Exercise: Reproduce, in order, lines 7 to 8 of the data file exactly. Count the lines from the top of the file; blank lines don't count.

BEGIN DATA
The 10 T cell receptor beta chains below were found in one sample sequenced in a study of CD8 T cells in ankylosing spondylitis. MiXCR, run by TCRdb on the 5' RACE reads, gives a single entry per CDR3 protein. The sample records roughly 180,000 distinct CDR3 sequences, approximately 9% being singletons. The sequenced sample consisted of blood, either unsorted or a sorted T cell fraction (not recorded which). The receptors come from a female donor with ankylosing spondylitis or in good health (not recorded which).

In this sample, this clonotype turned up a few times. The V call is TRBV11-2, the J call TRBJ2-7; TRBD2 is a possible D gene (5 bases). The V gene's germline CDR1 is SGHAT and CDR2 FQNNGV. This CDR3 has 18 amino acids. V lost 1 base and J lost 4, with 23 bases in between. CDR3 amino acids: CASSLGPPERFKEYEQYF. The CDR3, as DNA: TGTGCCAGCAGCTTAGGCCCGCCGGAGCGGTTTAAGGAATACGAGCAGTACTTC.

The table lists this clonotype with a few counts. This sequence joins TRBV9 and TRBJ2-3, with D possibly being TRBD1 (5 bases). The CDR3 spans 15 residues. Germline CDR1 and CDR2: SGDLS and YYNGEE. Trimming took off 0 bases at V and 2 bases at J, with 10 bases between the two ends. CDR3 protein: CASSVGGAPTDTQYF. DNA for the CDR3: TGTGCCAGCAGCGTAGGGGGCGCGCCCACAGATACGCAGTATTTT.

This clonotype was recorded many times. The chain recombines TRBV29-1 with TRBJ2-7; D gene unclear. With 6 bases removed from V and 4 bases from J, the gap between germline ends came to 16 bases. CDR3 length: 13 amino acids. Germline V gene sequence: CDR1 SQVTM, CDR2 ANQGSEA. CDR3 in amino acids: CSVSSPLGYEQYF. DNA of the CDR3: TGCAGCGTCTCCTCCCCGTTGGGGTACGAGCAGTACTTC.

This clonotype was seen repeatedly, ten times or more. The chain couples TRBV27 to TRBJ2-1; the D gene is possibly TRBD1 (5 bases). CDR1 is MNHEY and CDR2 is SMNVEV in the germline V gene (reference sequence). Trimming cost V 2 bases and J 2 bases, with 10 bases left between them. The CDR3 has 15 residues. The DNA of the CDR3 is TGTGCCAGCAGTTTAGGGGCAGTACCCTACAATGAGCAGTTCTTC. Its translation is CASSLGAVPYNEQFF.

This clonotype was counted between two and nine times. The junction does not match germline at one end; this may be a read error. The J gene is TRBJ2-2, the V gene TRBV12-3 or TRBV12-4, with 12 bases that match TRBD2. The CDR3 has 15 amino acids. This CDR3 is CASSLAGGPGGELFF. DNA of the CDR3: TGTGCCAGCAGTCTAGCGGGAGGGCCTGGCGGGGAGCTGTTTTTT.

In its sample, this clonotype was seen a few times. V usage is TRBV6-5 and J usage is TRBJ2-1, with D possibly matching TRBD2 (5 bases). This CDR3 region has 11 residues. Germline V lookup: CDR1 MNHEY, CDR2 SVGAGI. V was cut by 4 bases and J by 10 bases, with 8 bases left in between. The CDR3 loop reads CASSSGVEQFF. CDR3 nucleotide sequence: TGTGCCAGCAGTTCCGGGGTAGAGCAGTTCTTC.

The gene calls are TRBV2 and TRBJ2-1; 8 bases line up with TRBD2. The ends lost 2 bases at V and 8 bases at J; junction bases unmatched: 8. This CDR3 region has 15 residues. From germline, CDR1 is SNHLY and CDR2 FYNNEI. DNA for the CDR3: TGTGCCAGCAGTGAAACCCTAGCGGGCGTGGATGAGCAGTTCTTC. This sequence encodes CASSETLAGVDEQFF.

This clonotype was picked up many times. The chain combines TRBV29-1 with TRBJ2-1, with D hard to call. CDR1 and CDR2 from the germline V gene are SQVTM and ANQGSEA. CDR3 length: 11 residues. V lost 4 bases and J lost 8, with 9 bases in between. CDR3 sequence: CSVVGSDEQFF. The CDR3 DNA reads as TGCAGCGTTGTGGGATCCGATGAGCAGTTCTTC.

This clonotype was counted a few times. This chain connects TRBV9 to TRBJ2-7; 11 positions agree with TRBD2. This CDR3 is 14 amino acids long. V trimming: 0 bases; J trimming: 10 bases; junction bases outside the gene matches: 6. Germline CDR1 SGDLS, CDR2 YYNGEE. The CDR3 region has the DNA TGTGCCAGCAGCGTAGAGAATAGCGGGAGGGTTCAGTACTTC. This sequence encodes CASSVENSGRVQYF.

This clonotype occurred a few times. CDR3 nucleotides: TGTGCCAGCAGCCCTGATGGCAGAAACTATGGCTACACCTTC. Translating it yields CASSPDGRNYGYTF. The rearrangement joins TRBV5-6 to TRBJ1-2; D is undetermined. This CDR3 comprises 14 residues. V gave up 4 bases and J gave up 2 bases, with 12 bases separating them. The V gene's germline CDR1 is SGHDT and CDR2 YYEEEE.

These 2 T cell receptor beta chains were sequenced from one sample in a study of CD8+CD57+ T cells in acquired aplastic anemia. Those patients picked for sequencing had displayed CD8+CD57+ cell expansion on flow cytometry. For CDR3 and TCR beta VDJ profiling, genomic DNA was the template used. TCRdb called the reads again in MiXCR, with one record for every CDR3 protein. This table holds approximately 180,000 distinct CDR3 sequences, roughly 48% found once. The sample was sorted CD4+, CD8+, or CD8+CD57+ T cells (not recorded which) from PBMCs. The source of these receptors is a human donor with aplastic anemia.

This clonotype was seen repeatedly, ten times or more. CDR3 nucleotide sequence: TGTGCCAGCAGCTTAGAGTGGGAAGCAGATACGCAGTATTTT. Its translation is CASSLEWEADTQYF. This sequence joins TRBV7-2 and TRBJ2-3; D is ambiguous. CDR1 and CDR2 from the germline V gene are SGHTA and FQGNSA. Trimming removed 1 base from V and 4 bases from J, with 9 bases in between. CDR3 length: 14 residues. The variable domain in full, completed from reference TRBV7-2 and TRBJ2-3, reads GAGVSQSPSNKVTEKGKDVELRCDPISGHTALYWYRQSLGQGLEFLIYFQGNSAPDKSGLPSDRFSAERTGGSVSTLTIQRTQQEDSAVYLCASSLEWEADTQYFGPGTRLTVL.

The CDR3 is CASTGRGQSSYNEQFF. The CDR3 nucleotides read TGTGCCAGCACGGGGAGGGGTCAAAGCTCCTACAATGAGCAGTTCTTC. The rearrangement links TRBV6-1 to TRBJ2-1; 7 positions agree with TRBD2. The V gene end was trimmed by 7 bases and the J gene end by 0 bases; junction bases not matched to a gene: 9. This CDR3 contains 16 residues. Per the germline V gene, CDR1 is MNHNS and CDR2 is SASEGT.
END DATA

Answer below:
In its sample, this clonotype was seen a few times. V usage is TRBV6-5 and J usage is TRBJ2-1, with D possibly matching TRBD2 (5 bases). This CDR3 region has 11 residues. Germline V lookup: CDR1 MNHEY, CDR2 SVGAGI. V was cut by 4 bases and J by 10 bases, with 8 bases left in between. The CDR3 loop reads CASSSGVEQFF. CDR3 nucleotide sequence: TGTGCCAGCAGTTCCGGGGTAGAGCAGTTCTTC.

The gene calls are TRBV2 and TRBJ2-1; 8 bases line up with TRBD2. The ends lost 2 bases at V and 8 bases at J; junction bases unmatched: 8. This CDR3 region has 15 residues. From germline, CDR1 is SNHLY and CDR2 FYNNEI. DNA for the CDR3: TGTGCCAGCAGTGAAACCCTAGCGGGCGTGGATGAGCAGTTCTTC. This sequence encodes CASSETLAGVDEQFF.